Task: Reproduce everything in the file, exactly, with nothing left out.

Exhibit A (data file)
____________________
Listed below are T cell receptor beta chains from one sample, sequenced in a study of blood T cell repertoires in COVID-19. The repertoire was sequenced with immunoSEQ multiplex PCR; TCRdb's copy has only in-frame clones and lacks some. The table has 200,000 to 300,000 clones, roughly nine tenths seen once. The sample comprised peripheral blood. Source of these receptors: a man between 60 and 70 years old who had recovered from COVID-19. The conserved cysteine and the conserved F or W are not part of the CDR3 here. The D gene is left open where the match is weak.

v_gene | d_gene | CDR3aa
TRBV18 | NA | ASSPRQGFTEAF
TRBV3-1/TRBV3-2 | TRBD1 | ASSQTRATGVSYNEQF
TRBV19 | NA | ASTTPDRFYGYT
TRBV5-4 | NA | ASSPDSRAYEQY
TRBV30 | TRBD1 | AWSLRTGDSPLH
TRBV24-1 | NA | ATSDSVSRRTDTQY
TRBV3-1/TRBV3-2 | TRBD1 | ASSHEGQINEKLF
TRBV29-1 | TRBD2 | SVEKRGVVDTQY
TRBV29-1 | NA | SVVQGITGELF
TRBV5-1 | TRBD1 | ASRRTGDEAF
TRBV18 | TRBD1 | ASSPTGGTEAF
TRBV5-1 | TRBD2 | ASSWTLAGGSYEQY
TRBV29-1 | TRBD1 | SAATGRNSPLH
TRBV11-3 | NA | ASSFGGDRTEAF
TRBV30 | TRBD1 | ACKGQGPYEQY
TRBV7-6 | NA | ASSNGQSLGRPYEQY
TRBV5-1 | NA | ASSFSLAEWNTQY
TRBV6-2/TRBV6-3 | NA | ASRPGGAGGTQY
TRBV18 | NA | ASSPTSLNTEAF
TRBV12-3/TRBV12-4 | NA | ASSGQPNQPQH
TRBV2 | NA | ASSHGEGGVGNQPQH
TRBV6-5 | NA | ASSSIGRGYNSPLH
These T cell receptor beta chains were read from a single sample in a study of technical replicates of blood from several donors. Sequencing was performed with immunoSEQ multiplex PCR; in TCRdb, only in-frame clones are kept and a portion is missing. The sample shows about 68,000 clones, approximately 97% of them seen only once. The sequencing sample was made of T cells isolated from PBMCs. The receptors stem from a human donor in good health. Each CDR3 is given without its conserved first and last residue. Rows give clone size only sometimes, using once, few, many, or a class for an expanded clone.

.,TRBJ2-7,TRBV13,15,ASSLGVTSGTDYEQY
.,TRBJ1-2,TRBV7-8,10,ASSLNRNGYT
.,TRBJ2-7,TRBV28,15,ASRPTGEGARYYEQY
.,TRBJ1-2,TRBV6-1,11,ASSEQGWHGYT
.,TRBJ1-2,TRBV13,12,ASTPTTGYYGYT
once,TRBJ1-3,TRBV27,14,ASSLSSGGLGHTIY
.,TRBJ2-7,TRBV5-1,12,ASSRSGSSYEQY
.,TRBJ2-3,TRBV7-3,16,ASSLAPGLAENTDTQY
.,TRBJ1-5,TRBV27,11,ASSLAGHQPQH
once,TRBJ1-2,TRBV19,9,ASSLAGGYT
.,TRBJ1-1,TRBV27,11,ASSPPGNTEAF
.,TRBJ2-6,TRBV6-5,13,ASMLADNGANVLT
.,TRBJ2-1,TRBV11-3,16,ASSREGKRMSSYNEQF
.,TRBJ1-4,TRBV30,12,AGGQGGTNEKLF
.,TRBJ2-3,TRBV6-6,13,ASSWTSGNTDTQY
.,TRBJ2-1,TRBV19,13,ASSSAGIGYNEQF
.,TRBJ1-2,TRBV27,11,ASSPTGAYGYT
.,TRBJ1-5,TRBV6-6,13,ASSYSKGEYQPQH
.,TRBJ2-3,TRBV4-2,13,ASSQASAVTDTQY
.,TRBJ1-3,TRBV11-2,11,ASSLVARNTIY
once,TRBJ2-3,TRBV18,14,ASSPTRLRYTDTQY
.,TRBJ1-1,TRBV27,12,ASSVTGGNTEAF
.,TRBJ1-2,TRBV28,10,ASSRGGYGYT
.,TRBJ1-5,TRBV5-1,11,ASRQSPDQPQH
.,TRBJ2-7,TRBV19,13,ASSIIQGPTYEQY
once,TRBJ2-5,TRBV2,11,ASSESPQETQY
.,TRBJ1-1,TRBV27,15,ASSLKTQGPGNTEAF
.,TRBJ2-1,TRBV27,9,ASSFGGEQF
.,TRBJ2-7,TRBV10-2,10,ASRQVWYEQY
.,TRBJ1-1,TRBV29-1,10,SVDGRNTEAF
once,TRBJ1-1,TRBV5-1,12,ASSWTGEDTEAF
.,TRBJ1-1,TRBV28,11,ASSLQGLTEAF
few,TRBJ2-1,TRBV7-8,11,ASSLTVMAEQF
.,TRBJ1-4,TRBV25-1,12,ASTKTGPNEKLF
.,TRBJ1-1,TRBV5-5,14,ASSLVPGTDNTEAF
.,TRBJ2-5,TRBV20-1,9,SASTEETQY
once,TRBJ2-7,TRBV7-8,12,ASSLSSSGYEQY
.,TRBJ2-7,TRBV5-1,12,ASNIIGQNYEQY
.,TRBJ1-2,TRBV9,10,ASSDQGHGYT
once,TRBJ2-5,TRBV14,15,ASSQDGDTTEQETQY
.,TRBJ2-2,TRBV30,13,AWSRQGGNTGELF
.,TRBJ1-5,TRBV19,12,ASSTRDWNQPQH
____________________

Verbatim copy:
Listed below are T cell receptor beta chains from one sample, sequenced in a study of blood T cell repertoires in COVID-19. The repertoire was sequenced with immunoSEQ multiplex PCR; TCRdb's copy has only in-frame clones and lacks some. The table has 200,000 to 300,000 clones, roughly nine tenths seen once. The sample comprised peripheral blood. Source of these receptors: a man between 60 and 70 years old who had recovered from COVID-19. The conserved cysteine and the conserved F or W are not part of the CDR3 here. The D gene is left open where the match is weak.

v_gene | d_gene | CDR3aa
TRBV18 | NA | ASSPRQGFTEAF
TRBV3-1/TRBV3-2 | TRBD1 | ASSQTRATGVSYNEQF
TRBV19 | NA | ASTTPDRFYGYT
TRBV5-4 | NA | ASSPDSRAYEQY
TRBV30 | TRBD1 | AWSLRTGDSPLH
TRBV24-1 | NA | ATSDSVSRRTDTQY
TRBV3-1/TRBV3-2 | TRBD1 | ASSHEGQINEKLF
TRBV29-1 | TRBD2 | SVEKRGVVDTQY
TRBV29-1 | NA | SVVQGITGELF
TRBV5-1 | TRBD1 | ASRRTGDEAF
TRBV18 | TRBD1 | ASSPTGGTEAF
TRBV5-1 | TRBD2 | ASSWTLAGGSYEQY
TRBV29-1 | TRBD1 | SAATGRNSPLH
TRBV11-3 | NA | ASSFGGDRTEAF
TRBV30 | TRBD1 | ACKGQGPYEQY
TRBV7-6 | NA | ASSNGQSLGRPYEQY
TRBV5-1 | NA | ASSFSLAEWNTQY
TRBV6-2/TRBV6-3 | NA | ASRPGGAGGTQY
TRBV18 | NA | ASSPTSLNTEAF
TRBV12-3/TRBV12-4 | NA | ASSGQPNQPQH
TRBV2 | NA | ASSHGEGGVGNQPQH
TRBV6-5 | NA | ASSSIGRGYNSPLH
These T cell receptor beta chains were read from a single sample in a study of technical replicates of blood from several donors. Sequencing was performed with immunoSEQ multiplex PCR; in TCRdb, only in-frame clones are kept and a portion is missing. The sample shows about 68,000 clones, approximately 97% of them seen only once. The sequencing sample was made of T cells isolated from PBMCs. The receptors stem from a human donor in good health. Each CDR3 is given without its conserved first and last residue. Rows give clone size only sometimes, using once, few, many, or a class for an expanded clone.

.,TRBJ2-7,TRBV13,15,ASSLGVTSGTDYEQY
.,TRBJ1-2,TRBV7-8,10,ASSLNRNGYT
.,TRBJ2-7,TRBV28,15,ASRPTGEGARYYEQY
.,TRBJ1-2,TRBV6-1,11,ASSEQGWHGYT
.,TRBJ1-2,TRBV13,12,ASTPTTGYYGYT
once,TRBJ1-3,TRBV27,14,ASSLSSGGLGHTIY
.,TRBJ2-7,TRBV5-1,12,ASSRSGSSYEQY
.,TRBJ2-3,TRBV7-3,16,ASSLAPGLAENTDTQY
.,TRBJ1-5,TRBV27,11,ASSLAGHQPQH
once,TRBJ1-2,TRBV19,9,ASSLAGGYT
.,TRBJ1-1,TRBV27,11,ASSPPGNTEAF
.,TRBJ2-6,TRBV6-5,13,ASMLADNGANVLT
.,TRBJ2-1,TRBV11-3,16,ASSREGKRMSSYNEQF
.,TRBJ1-4,TRBV30,12,AGGQGGTNEKLF
.,TRBJ2-3,TRBV6-6,13,ASSWTSGNTDTQY
.,TRBJ2-1,TRBV19,13,ASSSAGIGYNEQF
.,TRBJ1-2,TRBV27,11,ASSPTGAYGYT
.,TRBJ1-5,TRBV6-6,13,ASSYSKGEYQPQH
.,TRBJ2-3,TRBV4-2,13,ASSQASAVTDTQY
.,TRBJ1-3,TRBV11-2,11,ASSLVARNTIY
once,TRBJ2-3,TRBV18,14,ASSPTRLRYTDTQY
.,TRBJ1-1,TRBV27,12,ASSVTGGNTEAF
.,TRBJ1-2,TRBV28,10,ASSRGGYGYT
.,TRBJ1-5,TRBV5-1,11,ASRQSPDQPQH
.,TRBJ2-7,TRBV19,13,ASSIIQGPTYEQY
once,TRBJ2-5,TRBV2,11,ASSESPQETQY
.,TRBJ1-1,TRBV27,15,ASSLKTQGPGNTEAF
.,TRBJ2-1,TRBV27,9,ASSFGGEQF
.,TRBJ2-7,TRBV10-2,10,ASRQVWYEQY
.,TRBJ1-1,TRBV29-1,10,SVDGRNTEAF
once,TRBJ1-1,TRBV5-1,12,ASSWTGEDTEAF
.,TRBJ1-1,TRBV28,11,ASSLQGLTEAF
few,TRBJ2-1,TRBV7-8,11,ASSLTVMAEQF
.,TRBJ1-4,TRBV25-1,12,ASTKTGPNEKLF
.,TRBJ1-1,TRBV5-5,14,ASSLVPGTDNTEAF
.,TRBJ2-5,TRBV20-1,9,SASTEETQY
once,TRBJ2-7,TRBV7-8,12,ASSLSSSGYEQY
.,TRBJ2-7,TRBV5-1,12,ASNIIGQNYEQY
.,TRBJ1-2,TRBV9,10,ASSDQGHGYT
once,TRBJ2-5,TRBV14,15,ASSQDGDTTEQETQY
.,TRBJ2-2,TRBV30,13,AWSRQGGNTGELF
.,TRBJ1-5,TRBV19,12,ASSTRDWNQPQH